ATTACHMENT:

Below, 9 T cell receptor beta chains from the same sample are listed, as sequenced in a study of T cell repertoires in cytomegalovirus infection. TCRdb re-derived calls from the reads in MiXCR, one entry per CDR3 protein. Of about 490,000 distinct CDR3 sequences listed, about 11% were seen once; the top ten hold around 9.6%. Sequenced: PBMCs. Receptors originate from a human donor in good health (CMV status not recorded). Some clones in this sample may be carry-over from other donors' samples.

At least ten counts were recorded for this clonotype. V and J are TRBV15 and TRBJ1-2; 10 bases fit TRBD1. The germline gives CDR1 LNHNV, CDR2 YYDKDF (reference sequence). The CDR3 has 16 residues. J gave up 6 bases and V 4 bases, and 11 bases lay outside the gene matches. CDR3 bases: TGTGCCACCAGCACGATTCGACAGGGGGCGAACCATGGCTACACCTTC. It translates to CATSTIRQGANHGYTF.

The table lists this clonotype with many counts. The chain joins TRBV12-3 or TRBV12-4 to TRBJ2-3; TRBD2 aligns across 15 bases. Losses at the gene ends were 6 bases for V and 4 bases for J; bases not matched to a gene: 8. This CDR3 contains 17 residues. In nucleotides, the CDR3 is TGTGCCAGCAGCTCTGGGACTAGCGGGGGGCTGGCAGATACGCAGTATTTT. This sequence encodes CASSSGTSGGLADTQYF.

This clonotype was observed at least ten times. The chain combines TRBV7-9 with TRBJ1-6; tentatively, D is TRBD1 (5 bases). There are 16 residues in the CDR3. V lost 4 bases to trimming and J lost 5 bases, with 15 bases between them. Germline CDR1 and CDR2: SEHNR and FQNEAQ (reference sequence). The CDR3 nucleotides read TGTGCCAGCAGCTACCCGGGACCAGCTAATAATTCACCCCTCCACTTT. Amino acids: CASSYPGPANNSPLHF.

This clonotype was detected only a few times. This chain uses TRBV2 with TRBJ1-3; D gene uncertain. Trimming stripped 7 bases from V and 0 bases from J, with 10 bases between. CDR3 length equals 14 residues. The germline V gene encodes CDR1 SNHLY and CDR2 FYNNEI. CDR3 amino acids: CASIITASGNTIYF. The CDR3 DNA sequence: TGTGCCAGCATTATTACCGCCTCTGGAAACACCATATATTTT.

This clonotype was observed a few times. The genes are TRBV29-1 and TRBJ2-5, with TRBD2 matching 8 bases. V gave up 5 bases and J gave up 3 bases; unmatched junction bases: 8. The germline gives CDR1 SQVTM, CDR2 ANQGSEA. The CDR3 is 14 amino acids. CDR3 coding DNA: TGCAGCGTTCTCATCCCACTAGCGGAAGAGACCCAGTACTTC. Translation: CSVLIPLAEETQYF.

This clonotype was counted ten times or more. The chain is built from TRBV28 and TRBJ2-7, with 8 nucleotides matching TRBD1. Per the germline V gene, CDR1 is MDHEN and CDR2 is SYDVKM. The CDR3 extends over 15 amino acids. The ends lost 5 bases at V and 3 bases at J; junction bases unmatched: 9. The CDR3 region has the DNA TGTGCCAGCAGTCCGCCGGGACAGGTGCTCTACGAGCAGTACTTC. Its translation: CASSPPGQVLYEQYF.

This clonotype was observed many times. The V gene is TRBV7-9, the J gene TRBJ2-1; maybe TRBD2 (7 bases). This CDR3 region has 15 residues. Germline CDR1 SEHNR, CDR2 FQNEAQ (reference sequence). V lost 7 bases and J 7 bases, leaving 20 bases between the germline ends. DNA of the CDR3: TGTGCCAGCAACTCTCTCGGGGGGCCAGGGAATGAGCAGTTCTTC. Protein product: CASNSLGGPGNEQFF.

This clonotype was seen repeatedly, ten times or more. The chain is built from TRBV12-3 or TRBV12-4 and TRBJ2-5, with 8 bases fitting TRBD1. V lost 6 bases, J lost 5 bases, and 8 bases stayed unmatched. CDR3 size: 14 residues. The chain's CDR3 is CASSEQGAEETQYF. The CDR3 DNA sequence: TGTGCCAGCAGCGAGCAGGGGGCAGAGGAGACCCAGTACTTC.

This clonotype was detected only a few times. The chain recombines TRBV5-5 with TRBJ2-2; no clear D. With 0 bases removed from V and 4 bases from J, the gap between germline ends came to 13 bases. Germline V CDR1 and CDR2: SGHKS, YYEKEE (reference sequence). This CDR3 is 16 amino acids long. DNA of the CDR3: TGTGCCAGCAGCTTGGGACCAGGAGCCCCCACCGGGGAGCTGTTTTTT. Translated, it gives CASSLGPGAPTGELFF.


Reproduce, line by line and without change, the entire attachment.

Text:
Below, 9 T cell receptor beta chains from the same sample are listed, as sequenced in a study of T cell repertoires in cytomegalovirus infection. TCRdb re-derived calls from the reads in MiXCR, one entry per CDR3 protein. Of about 490,000 distinct CDR3 sequences listed, about 11% were seen once; the top ten hold around 9.6%. Sequenced: PBMCs. Receptors originate from a human donor in good health (CMV status not recorded). Some clones in this sample may be carry-over from other donors' samples.

At least ten counts were recorded for this clonotype. V and J are TRBV15 and TRBJ1-2; 10 bases fit TRBD1. The germline gives CDR1 LNHNV, CDR2 YYDKDF (reference sequence). The CDR3 has 16 residues. J gave up 6 bases and V 4 bases, and 11 bases lay outside the gene matches. CDR3 bases: TGTGCCACCAGCACGATTCGACAGGGGGCGAACCATGGCTACACCTTC. It translates to CATSTIRQGANHGYTF.

The table lists this clonotype with many counts. The chain joins TRBV12-3 or TRBV12-4 to TRBJ2-3; TRBD2 aligns across 15 bases. Losses at the gene ends were 6 bases for V and 4 bases for J; bases not matched to a gene: 8. This CDR3 contains 17 residues. In nucleotides, the CDR3 is TGTGCCAGCAGCTCTGGGACTAGCGGGGGGCTGGCAGATACGCAGTATTTT. This sequence encodes CASSSGTSGGLADTQYF.

This clonotype was observed at least ten times. The chain combines TRBV7-9 with TRBJ1-6; tentatively, D is TRBD1 (5 bases). There are 16 residues in the CDR3. V lost 4 bases to trimming and J lost 5 bases, with 15 bases between them. Germline CDR1 and CDR2: SEHNR and FQNEAQ (reference sequence). The CDR3 nucleotides read TGTGCCAGCAGCTACCCGGGACCAGCTAATAATTCACCCCTCCACTTT. Amino acids: CASSYPGPANNSPLHF.

This clonotype was detected only a few times. This chain uses TRBV2 with TRBJ1-3; D gene uncertain. Trimming stripped 7 bases from V and 0 bases from J, with 10 bases between. CDR3 length equals 14 residues. The germline V gene encodes CDR1 SNHLY and CDR2 FYNNEI. CDR3 amino acids: CASIITASGNTIYF. The CDR3 DNA sequence: TGTGCCAGCATTATTACCGCCTCTGGAAACACCATATATTTT.

This clonotype was observed a few times. The genes are TRBV29-1 and TRBJ2-5, with TRBD2 matching 8 bases. V gave up 5 bases and J gave up 3 bases; unmatched junction bases: 8. The germline gives CDR1 SQVTM, CDR2 ANQGSEA. The CDR3 is 14 amino acids. CDR3 coding DNA: TGCAGCGTTCTCATCCCACTAGCGGAAGAGACCCAGTACTTC. Translation: CSVLIPLAEETQYF.

This clonotype was counted ten times or more. The chain is built from TRBV28 and TRBJ2-7, with 8 nucleotides matching TRBD1. Per the germline V gene, CDR1 is MDHEN and CDR2 is SYDVKM. The CDR3 extends over 15 amino acids. The ends lost 5 bases at V and 3 bases at J; junction bases unmatched: 9. The CDR3 region has the DNA TGTGCCAGCAGTCCGCCGGGACAGGTGCTCTACGAGCAGTACTTC. Its translation: CASSPPGQVLYEQYF.

This clonotype was observed many times. The V gene is TRBV7-9, the J gene TRBJ2-1; maybe TRBD2 (7 bases). This CDR3 region has 15 residues. Germline CDR1 SEHNR, CDR2 FQNEAQ (reference sequence). V lost 7 bases and J 7 bases, leaving 20 bases between the germline ends. DNA of the CDR3: TGTGCCAGCAACTCTCTCGGGGGGCCAGGGAATGAGCAGTTCTTC. Protein product: CASNSLGGPGNEQFF.

This clonotype was seen repeatedly, ten times or more. The chain is built from TRBV12-3 or TRBV12-4 and TRBJ2-5, with 8 bases fitting TRBD1. V lost 6 bases, J lost 5 bases, and 8 bases stayed unmatched. CDR3 size: 14 residues. The chain's CDR3 is CASSEQGAEETQYF. The CDR3 DNA sequence: TGTGCCAGCAGCGAGCAGGGGGCAGAGGAGACCCAGTACTTC.

This clonotype was detected only a few times. The chain recombines TRBV5-5 with TRBJ2-2; no clear D. With 0 bases removed from V and 4 bases from J, the gap between germline ends came to 13 bases. Germline V CDR1 and CDR2: SGHKS, YYEKEE (reference sequence). This CDR3 is 16 amino acids long. DNA of the CDR3: TGTGCCAGCAGCTTGGGACCAGGAGCCCCCACCGGGGAGCTGTTTTTT. Translated, it gives CASSLGPGAPTGELFF.